where “ F ”= frequency “ P ”= no's of Pole. In an induction motor, the motor run at a speed, which is always less than the speed of the stator field. The difference in speeds depends upon the load on the motor. The difference between the synchronous speed Ns & the actual speed N of the rotor is known as Slip. Therefore, Slip (S) = (Ns - N) / Ns Where, N is the rotor speed. Therefore, Actual speed of shaft CY) = Ns • (I- S). The torque equation . AC motor is given as,
4.2 VOLTAGE/FREQUENCY CONCEPT
The V/F concept is mainly used in AC drives. Therefore AC drives are also known as "V/F DRIVES". In drives it is necessary for a motor to deliver rated torque at set speed. In order to change the speed of AC motor stator frequency is to be changed. Since torque delivered by motor is proportional to the product of the stator current and flux, it is essential that motor flux be to be kept constant. This means at any speed, motor can deliver torque (maximum up to rated torque) demanded by load and is roughly proportional to the product of stator current and motor flux. So we have, Torque = la * Where, la = Armature current which varies with load . = Motor flux Wash ',mans constant 4.2.1 VOLTAGE / FREQUENCY CURVE:
The EMF generated is proportional to the raW at which conductors cut the flux. So we have,
EMF = Rate of change of flux
Therefore, in order to maintain constant flux in motor, the ratio of voltage to frequency is always maintained constant so that motor can deliver rated torque through out the speed range.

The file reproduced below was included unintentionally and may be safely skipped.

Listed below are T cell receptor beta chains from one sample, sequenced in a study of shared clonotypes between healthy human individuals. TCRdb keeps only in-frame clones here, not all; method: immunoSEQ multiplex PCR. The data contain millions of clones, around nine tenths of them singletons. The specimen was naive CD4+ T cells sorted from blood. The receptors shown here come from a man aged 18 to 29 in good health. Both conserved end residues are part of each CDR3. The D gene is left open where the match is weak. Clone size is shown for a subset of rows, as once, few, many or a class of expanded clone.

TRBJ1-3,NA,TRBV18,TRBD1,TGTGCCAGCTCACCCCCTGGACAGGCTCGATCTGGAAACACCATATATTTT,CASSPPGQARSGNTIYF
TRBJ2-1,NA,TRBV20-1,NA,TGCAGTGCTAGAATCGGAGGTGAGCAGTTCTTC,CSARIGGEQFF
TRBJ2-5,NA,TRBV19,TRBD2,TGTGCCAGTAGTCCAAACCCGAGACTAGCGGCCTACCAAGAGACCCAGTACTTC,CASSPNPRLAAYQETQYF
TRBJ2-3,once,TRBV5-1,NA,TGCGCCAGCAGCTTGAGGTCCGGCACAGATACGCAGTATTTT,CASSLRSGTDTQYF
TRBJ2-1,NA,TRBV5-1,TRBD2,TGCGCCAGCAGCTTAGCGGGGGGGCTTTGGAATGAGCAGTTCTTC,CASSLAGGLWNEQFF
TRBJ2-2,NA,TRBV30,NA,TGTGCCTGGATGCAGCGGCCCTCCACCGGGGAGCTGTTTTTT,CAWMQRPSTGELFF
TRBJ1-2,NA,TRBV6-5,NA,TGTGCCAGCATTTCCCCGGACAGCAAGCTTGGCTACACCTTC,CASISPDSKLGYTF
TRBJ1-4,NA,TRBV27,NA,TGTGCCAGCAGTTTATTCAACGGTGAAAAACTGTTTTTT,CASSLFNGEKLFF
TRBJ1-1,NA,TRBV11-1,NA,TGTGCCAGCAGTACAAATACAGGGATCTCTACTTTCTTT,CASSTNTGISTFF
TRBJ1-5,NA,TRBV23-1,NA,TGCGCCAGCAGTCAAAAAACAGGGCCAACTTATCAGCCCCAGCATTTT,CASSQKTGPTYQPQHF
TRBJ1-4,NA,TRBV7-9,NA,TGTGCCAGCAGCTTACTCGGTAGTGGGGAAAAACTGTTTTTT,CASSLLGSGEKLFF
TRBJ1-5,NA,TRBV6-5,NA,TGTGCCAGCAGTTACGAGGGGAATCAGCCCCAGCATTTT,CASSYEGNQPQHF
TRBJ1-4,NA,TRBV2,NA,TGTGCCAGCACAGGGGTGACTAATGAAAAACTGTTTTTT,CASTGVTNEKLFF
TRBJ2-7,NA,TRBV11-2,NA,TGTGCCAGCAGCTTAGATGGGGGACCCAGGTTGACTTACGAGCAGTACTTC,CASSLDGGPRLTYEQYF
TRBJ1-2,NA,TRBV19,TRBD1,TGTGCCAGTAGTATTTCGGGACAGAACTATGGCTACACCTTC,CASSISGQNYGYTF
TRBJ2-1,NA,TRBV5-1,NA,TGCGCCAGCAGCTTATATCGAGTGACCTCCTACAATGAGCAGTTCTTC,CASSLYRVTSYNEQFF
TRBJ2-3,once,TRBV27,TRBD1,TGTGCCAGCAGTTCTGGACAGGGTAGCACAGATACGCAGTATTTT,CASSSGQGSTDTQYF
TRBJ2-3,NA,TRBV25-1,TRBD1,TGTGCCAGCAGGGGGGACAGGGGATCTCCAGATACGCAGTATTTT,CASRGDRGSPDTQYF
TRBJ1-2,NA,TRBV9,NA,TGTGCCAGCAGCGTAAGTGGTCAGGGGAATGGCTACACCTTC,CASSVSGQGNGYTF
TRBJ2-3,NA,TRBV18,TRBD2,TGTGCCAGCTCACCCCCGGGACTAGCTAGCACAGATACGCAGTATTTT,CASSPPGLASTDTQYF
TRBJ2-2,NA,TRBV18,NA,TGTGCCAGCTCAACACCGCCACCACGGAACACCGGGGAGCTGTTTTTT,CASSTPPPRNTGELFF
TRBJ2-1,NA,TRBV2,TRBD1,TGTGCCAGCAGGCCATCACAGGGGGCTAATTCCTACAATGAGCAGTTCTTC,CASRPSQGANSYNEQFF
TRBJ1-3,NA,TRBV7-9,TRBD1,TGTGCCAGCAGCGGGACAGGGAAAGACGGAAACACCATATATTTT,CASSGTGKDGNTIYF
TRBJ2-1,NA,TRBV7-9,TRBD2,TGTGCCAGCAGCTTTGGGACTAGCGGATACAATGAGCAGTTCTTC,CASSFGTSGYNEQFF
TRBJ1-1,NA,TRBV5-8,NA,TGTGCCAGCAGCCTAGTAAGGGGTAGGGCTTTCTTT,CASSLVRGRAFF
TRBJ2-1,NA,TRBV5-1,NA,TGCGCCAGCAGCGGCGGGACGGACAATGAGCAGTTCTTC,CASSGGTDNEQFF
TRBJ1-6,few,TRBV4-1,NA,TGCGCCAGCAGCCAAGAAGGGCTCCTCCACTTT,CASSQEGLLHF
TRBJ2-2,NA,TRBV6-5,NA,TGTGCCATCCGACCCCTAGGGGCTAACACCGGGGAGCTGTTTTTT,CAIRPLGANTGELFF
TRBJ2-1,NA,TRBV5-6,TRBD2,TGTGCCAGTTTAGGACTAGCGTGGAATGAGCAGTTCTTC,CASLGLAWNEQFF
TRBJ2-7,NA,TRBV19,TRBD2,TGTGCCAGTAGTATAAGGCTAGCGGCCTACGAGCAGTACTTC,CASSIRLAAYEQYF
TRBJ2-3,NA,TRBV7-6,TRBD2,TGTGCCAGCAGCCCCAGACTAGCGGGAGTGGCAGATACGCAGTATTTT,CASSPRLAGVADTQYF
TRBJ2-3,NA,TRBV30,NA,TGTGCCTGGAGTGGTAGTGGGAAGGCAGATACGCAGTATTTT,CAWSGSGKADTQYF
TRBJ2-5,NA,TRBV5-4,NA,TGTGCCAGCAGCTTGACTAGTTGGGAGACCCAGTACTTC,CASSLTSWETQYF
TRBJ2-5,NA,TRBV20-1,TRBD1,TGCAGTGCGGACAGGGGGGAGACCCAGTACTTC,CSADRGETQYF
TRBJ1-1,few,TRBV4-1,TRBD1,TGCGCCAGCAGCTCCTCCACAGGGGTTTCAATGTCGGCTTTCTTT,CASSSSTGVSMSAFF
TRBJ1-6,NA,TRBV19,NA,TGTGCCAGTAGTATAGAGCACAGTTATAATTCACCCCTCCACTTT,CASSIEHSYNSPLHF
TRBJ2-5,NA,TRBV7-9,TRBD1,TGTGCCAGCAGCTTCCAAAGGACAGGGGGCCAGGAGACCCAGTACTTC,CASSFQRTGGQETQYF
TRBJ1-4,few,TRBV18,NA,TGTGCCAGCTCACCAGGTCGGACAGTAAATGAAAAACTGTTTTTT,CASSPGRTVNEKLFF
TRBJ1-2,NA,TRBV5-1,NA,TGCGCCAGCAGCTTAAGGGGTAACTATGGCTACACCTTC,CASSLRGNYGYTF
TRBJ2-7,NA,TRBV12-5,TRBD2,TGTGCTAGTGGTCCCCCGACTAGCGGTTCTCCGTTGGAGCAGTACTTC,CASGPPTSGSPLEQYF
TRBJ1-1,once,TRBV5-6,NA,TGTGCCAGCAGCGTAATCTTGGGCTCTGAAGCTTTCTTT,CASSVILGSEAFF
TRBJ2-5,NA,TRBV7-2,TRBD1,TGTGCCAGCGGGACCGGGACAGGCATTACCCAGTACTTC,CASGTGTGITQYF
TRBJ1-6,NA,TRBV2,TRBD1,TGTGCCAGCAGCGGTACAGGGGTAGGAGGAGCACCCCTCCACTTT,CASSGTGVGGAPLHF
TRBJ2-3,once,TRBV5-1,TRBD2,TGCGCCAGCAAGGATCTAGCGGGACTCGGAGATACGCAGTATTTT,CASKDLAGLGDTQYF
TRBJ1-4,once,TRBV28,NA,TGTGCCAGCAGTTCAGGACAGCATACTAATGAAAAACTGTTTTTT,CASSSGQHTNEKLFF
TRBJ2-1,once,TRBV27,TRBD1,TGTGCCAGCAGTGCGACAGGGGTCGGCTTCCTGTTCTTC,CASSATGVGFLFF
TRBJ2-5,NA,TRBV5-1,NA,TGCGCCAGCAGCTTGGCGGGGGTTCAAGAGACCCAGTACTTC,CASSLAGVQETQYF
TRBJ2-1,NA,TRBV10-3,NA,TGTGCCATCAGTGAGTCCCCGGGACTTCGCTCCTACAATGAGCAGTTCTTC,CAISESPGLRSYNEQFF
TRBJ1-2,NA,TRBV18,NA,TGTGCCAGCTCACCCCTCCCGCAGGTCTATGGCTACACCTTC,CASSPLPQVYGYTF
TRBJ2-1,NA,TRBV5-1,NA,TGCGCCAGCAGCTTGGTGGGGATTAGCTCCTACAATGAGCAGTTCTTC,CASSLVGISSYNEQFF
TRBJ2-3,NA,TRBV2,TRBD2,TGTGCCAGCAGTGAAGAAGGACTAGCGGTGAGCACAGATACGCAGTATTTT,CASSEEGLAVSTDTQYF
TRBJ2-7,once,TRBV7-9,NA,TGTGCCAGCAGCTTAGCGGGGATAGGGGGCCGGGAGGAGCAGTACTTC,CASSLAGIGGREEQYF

4.2 DC MOTOR
DC MOTOR BASICS An electrical motor is a machine, which converts electrical energy into mechanical energy. The basic principle is that when a current carrying conductor is placed in a magnetic field it experiences a mechanical force whose direction is given by Fleming's VII hand rule. There is no basic difference between the construction of a dc generator and do motor the same machine can be used as a generator or a motor. In case of a dc motor the field electromagnet kart armature conductors are supplied with the current from mains supply and mechanical force is obtained by rotation of armature. In case of dc motor, the e.m.1 (E) is less than the applied voltage (V) and the direction of the current (Ia) is the reverse of that when the machine is used as a generator. E = V — laRa OR V = E IaRa As the e.m.f. generated in the armature of a motor is in oppose on to the applied voltage, it is also referred as 'Back emf '
4.3.1 WHY WE USE A DC DRIVE ? Basically, DC drive is used due to following things: DC drive has precise control on speed & torque. DC drive is a soft starter means it has ramp input. It is useful in order to minimize the maintenance of the DC motor. DC drive has good efficiency, which is around 80 % to 95 % giving good result during running condition of DC motor. DC drive gives speed regulation means it can sense load (From no-load to full-Imd) in proper manner & maintain the same speed. DC drive has speed controlling range from 0% to 100%, so it can control speed from 0 mm rated rpm of the motor. DC drive has 0.01% accuracy which means motor can run at 001% of rated rpm speed. DC drive gives various types of protection over the motor control like Feedback loss, Integrated Overload, Ph am sequence failure, Under Co hap, Over Voltage, Over Current, Over Speed, Over temperature etc.